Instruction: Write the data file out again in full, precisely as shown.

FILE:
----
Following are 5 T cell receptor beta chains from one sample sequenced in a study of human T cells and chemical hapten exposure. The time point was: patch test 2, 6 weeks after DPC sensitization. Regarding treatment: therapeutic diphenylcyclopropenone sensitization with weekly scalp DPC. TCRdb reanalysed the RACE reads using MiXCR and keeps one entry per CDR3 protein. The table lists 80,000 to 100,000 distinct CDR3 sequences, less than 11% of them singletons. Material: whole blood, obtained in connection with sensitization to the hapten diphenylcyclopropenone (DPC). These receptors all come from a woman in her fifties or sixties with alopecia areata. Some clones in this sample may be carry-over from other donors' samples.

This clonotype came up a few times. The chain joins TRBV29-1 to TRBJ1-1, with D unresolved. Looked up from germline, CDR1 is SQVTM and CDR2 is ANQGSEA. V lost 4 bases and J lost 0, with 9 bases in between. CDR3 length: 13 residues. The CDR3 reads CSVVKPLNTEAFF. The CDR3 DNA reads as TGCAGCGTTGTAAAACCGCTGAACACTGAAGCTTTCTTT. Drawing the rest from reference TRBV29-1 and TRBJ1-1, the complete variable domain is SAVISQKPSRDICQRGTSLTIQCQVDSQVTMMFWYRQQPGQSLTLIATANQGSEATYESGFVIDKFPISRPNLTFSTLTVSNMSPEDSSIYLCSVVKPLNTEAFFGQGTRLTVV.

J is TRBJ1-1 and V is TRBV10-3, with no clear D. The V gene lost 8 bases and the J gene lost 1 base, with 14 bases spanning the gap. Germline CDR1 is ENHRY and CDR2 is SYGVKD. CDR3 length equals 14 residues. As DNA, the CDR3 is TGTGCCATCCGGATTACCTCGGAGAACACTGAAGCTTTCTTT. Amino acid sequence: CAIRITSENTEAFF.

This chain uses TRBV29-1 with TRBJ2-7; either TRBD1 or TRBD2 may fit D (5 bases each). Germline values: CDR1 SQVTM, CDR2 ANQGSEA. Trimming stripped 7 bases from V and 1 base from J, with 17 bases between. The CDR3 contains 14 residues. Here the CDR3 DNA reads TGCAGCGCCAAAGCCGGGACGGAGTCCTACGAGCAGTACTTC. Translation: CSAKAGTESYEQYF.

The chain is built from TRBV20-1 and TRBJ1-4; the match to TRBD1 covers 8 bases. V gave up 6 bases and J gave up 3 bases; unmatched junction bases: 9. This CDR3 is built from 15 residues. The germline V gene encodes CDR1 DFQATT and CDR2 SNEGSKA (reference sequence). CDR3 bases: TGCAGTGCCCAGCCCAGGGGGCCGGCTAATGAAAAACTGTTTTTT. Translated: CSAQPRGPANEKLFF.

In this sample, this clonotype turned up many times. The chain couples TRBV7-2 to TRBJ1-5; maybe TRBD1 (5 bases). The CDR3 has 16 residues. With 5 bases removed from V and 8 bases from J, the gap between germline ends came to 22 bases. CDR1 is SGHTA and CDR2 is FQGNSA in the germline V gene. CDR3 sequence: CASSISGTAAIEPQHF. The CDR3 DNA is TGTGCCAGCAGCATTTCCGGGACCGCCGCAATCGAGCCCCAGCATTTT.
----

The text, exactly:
Following are 5 T cell receptor beta chains from one sample sequenced in a study of human T cells and chemical hapten exposure. The time point was: patch test 2, 6 weeks after DPC sensitization. Regarding treatment: therapeutic diphenylcyclopropenone sensitization with weekly scalp DPC. TCRdb reanalysed the RACE reads using MiXCR and keeps one entry per CDR3 protein. The table lists 80,000 to 100,000 distinct CDR3 sequences, less than 11% of them singletons. Material: whole blood, obtained in connection with sensitization to the hapten diphenylcyclopropenone (DPC). These receptors all come from a woman in her fifties or sixties with alopecia areata. Some clones in this sample may be carry-over from other donors' samples.

This clonotype came up a few times. The chain joins TRBV29-1 to TRBJ1-1, with D unresolved. Looked up from germline, CDR1 is SQVTM and CDR2 is ANQGSEA. V lost 4 bases and J lost 0, with 9 bases in between. CDR3 length: 13 residues. The CDR3 reads CSVVKPLNTEAFF. The CDR3 DNA reads as TGCAGCGTTGTAAAACCGCTGAACACTGAAGCTTTCTTT. Drawing the rest from reference TRBV29-1 and TRBJ1-1, the complete variable domain is SAVISQKPSRDICQRGTSLTIQCQVDSQVTMMFWYRQQPGQSLTLIATANQGSEATYESGFVIDKFPISRPNLTFSTLTVSNMSPEDSSIYLCSVVKPLNTEAFFGQGTRLTVV.

J is TRBJ1-1 and V is TRBV10-3, with no clear D. The V gene lost 8 bases and the J gene lost 1 base, with 14 bases spanning the gap. Germline CDR1 is ENHRY and CDR2 is SYGVKD. CDR3 length equals 14 residues. As DNA, the CDR3 is TGTGCCATCCGGATTACCTCGGAGAACACTGAAGCTTTCTTT. Amino acid sequence: CAIRITSENTEAFF.

This chain uses TRBV29-1 with TRBJ2-7; either TRBD1 or TRBD2 may fit D (5 bases each). Germline values: CDR1 SQVTM, CDR2 ANQGSEA. Trimming stripped 7 bases from V and 1 base from J, with 17 bases between. The CDR3 contains 14 residues. Here the CDR3 DNA reads TGCAGCGCCAAAGCCGGGACGGAGTCCTACGAGCAGTACTTC. Translation: CSAKAGTESYEQYF.

The chain is built from TRBV20-1 and TRBJ1-4; the match to TRBD1 covers 8 bases. V gave up 6 bases and J gave up 3 bases; unmatched junction bases: 9. This CDR3 is built from 15 residues. The germline V gene encodes CDR1 DFQATT and CDR2 SNEGSKA (reference sequence). CDR3 bases: TGCAGTGCCCAGCCCAGGGGGCCGGCTAATGAAAAACTGTTTTTT. Translated: CSAQPRGPANEKLFF.

In this sample, this clonotype turned up many times. The chain couples TRBV7-2 to TRBJ1-5; maybe TRBD1 (5 bases). The CDR3 has 16 residues. With 5 bases removed from V and 8 bases from J, the gap between germline ends came to 22 bases. CDR1 is SGHTA and CDR2 is FQGNSA in the germline V gene. CDR3 sequence: CASSISGTAAIEPQHF. The CDR3 DNA is TGTGCCAGCAGCATTTCCGGGACCGCCGCAATCGAGCCCCAGCATTTT.